Barnes, a close friend of both Tait and Montgomery, also requested a $40,000 increase to the budget for the mayor’s office, which reverses a 2012 vote that reduced Montgomery’s maximum compensation from $100,000 to $60,000.
Council members voted 5-2, with Murray and Kring voting no, to add money to the budget so Montgomery can work full-time through the end of the fiscal year in June 2017. Barnes also asked for staff to return next month with paperwork to create a formal full-time position.
Murray and Kring defended their previous votes, pointing to the fact that Montgomery, who was originally hired by Mayor Curt Pringle in 2003, could have retained her work hours if she chose to forgo a public pension, as other council aides have.
Tait said he needs Montgomery to be full time and that the move to cut her compensation was another political ambush by the previous council majority.
Firing the Interim City Attorney
After restoring Montgomery’s pay, the new majority voted to fire interim City Attorney Arturo Fierro, who was in line for the permanent position until controversy over his personal ties to Brandman prompted the previous council to appoint him to a temporary position.
Tait, who objected when the previous council majority approved Fierro’s contract a week before the election, has argued that the first district-elected council should appoint the attorney they would be working with.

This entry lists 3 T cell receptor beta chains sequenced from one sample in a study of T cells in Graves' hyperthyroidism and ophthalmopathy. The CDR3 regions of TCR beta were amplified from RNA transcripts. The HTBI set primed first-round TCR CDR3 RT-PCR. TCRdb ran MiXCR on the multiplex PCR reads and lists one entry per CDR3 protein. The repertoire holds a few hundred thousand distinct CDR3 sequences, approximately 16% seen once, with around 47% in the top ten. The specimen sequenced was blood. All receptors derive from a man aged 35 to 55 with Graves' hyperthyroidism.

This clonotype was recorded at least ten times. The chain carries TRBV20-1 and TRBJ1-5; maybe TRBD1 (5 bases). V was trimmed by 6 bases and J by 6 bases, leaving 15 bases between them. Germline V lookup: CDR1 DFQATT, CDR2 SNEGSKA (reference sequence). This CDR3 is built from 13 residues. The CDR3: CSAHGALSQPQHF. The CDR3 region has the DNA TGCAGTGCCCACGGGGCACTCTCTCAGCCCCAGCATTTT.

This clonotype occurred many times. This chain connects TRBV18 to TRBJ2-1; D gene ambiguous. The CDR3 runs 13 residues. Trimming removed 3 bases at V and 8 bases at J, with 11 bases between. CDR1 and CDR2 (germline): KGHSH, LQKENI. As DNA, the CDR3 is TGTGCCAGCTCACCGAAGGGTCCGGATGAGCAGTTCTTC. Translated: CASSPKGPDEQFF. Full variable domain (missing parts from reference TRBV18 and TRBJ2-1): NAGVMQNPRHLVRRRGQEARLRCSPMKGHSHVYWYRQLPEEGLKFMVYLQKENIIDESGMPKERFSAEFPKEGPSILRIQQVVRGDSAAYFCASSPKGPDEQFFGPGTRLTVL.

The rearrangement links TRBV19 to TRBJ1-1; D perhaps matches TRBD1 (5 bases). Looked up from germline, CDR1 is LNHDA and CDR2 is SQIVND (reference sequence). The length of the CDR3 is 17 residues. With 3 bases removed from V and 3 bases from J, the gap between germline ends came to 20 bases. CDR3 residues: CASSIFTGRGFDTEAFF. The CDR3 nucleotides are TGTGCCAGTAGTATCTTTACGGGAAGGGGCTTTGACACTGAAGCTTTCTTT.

The vote was 5-2, with Murray and Kring objecting strongly to the decision to terminate Fierro’s contract.
“I’m deeply disappointed this item was agendized so quickly tonight, on Christmas for God’s sake, to fire a man who participated in good faith with a full and fair and equitable hiring process,” said Murray.
Both she and Kring argued that failing to give Fierro a chance to prove himself would further damage the city’s credibility in a search process that had already struggled to attract candidates.
Councilman Steve Faessel said he was “extraordinarily uncomfortable” with Fierro’s personal ties to Brandman and could not approve the appointment given the conflict, real or perceived.
“Mr. Fierro’s son no longer works in any capacity for the city. That [ethical] threshold doesn’t even exist today…he is no longer even remotely affiliated with the city,” Murray said.
Senior Assistant City Attorney Kristin Pelletier, who has said she is not interested in the permanent position, will again serve as acting city attorney.